Updated: Feb 22, 2019
In the lead up to the International Day of Women and Girls in Science on 11th of February, the Lancet has released their first bumper issue dedicated exclusively to the global topic of gender (in)equality in science, medicine and global health. Over 300 submissions were shortlisted, resulting in a diverse collection of original research, opinion pieces and reviews. These articles come from a range of countries including Australia, the United States, Yemen, China, South Africa and Nepal just to name a few. Topics covered include implicit bias, organisational best practices to gender equality, why women leave surgery, gender gaps in research and some thoughts on the missing trans women of science, medicine and global health. Apologies for the paywall - the Lancet will most likely be available through your hospital's online library.
Why is it important to have dedicated research on gender issues in medicine? Whenever I am asked this question, I think back to an end of year departmental event that I attended as a registrar some years ago. A senior clinician sat down next to me and asked me whether I thought gender equality had been achieved in medicine. He thought so because he looked around the room and saw many women doctors and thought the job was done. What he failed to see, and what I wish I had pointed out, was that most of that female workforce was at the registrar and resident level. That the head of unit was male, the directors of physician training were male, the senior registrar was male, the physician staff were overwhelmingly male. That the awards and research grants were being awarded to men. If I had pointed this out, I may have been met with a robust and eye-opening discussion, but may also have been met with equally unpleasant arguments around meritocracy. The actual fact is that I did not notice this myself until many years later, not just through personal experience and my involvement with WIN, but by becoming well read and well versed in the literature around this issue.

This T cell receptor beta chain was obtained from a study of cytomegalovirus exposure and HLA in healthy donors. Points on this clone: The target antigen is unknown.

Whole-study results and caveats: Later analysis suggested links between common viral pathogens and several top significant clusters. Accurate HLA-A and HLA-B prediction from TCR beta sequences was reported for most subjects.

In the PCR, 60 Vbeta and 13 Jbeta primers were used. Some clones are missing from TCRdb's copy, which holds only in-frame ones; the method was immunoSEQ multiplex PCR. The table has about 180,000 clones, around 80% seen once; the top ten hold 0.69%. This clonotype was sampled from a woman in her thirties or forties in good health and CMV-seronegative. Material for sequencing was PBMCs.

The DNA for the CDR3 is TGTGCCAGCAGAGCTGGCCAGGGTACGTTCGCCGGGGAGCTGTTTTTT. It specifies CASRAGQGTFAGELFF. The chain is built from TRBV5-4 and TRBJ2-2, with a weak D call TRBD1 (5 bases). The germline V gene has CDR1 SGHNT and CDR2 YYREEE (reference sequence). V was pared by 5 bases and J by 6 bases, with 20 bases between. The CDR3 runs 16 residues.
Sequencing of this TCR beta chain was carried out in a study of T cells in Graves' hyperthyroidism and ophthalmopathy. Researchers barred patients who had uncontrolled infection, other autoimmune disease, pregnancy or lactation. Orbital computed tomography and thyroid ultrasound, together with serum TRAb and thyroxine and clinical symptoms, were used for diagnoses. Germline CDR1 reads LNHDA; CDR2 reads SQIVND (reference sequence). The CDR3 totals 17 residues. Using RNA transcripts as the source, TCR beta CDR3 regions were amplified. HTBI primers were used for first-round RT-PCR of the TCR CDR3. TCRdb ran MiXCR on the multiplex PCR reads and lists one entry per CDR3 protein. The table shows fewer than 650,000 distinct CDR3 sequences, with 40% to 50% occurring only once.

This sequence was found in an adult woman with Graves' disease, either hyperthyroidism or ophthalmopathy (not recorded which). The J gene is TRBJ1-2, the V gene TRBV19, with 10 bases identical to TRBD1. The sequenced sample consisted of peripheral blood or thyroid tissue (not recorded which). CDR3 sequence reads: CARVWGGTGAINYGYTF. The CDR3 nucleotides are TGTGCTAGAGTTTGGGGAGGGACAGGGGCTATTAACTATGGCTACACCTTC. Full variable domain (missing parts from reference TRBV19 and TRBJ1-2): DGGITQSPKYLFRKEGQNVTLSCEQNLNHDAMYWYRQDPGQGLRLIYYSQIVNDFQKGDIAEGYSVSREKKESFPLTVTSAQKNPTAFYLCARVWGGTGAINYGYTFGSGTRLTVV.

Research is a powerful tool you can use to institute real change, help educate the sceptics and help reorient arguments which become derailed by defensiveness. No one likes to be told they have implicit biases or that their hiring practices are discriminatory, as Coe et al point out in their excellent article, titled “Organisational best practices towards gender equality in science and medicine.” Research helps to ground gender issues to reality and to put into focus which measures we can take to dismantle institutional structures which perpetuate discrimination.
Overall, this edition of the Lancet has something for everyone. As the editorial states, “feminism is for everybody.” The highlight for us at WIN was Coe’s excellent review mentioned above. Its goal was to “discuss effective strategies to shift organisational culture and climate toward gender equality.” This change and the efforts to make change must not land squarely on the shoulders of women. It is the organisations themselves and their leaders that must also look inward and help take charge. For example, the Lancet publishing an edition completely dedicated to gender equality helps to create dialogue, validate women’s experiences and hopefully institute meaningful change. And with that, the Lancet have put their money where their mouth is and have set some targets for female representation, as ANZICS have,